Cincinnati, Ohio-based Omnicare Inc. has agreed to pay the federal government $15.3 million in civil penalties to settle allegations it violated federal law by allowing opioids to be dispensed without a valid prescription, among other charges.
A subsidiary of CVS Health, the company provides “closed-door” pharmacy services, meaning they are not open to the public, to long-term care facilities and nursing homes. As part of its services, the company makes daily deliveries of prescription medicines to residents in long-term care facilities as well as providing limited stockpiles of controlled substances in “emergency kits” for patients to have on an emergency basis.
Those emergency kits contained opioids and other controlled substances, which, according to federal law, required a valid prescription in order to be dispensed.
The federal government alleges that Omnicare violated the federal Controlled Substances Act in the way it handled those emergency prescriptions, in the amount of control it had over the emergency kits and in its processing of the prescriptions for those kits. According to the Drug Enforcement Administration (DEA), some of those prescriptions were written after the long-term care facilities had removed the opioids. Some of the prescriptions lacked the prescriber’s signature or DEA number. The federal government’s investigation into Omnicare also found that it repeatedly failed to document and report emergency prescriptions of Schedule II controlled substances.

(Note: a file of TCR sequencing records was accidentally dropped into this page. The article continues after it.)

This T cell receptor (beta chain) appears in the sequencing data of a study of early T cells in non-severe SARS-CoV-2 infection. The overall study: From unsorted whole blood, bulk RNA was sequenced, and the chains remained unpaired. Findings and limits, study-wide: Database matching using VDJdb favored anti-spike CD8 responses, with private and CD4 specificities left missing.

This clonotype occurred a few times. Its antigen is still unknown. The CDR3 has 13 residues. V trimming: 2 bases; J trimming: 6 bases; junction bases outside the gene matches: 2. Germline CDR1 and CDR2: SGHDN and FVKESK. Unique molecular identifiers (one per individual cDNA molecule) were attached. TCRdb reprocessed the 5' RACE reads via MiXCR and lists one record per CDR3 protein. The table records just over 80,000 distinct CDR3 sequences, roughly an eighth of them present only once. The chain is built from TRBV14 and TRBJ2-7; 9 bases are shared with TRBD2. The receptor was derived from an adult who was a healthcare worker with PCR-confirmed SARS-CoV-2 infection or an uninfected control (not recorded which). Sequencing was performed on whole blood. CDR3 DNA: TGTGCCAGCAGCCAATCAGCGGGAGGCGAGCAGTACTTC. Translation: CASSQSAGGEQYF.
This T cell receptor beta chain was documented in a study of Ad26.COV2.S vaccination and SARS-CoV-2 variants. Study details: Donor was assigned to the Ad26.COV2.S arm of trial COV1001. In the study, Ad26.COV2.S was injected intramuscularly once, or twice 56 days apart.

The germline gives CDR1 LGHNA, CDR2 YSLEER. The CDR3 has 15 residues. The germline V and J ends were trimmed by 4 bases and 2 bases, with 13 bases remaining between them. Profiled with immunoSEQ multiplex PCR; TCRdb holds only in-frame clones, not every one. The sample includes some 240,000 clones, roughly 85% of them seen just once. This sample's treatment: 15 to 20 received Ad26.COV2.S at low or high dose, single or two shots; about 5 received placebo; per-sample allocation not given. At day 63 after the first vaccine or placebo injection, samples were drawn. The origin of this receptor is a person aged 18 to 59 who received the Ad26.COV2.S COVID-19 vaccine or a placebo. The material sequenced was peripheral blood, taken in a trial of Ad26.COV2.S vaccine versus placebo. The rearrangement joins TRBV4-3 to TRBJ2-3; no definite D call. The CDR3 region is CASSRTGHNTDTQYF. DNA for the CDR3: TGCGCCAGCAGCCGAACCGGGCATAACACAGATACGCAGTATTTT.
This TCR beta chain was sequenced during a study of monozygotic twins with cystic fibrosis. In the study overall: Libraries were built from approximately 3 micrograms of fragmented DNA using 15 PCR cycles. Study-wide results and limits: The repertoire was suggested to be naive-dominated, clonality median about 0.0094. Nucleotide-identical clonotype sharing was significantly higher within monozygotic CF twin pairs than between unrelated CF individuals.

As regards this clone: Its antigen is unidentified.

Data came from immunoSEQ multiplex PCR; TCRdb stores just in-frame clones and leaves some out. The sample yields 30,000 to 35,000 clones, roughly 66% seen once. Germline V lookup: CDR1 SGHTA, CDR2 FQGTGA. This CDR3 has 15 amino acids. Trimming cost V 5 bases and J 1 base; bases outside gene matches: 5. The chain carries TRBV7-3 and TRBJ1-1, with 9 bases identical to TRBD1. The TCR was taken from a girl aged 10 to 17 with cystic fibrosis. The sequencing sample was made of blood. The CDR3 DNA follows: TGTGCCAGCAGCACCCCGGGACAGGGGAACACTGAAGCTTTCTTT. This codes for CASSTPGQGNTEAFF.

“Omnicare failed in its responsibility to ensure proper controls of medications used to treat some of the most vulnerable among us,” said DEA Acting Administrator Uttam Dhillon. “DEA is committed to keeping our communities safe by holding companies like Omnicare accountable for such failures, while ensuring continuity of care and necessary access to emergency prescription drug supplies.”
While the company did not admit to any liability in the settlement, it did agree to pay the penalty and to enter into a Memorandum of Agreement with the DEA that requires the company to increase its auditing and monitoring of emergency kits in long-term care facilities.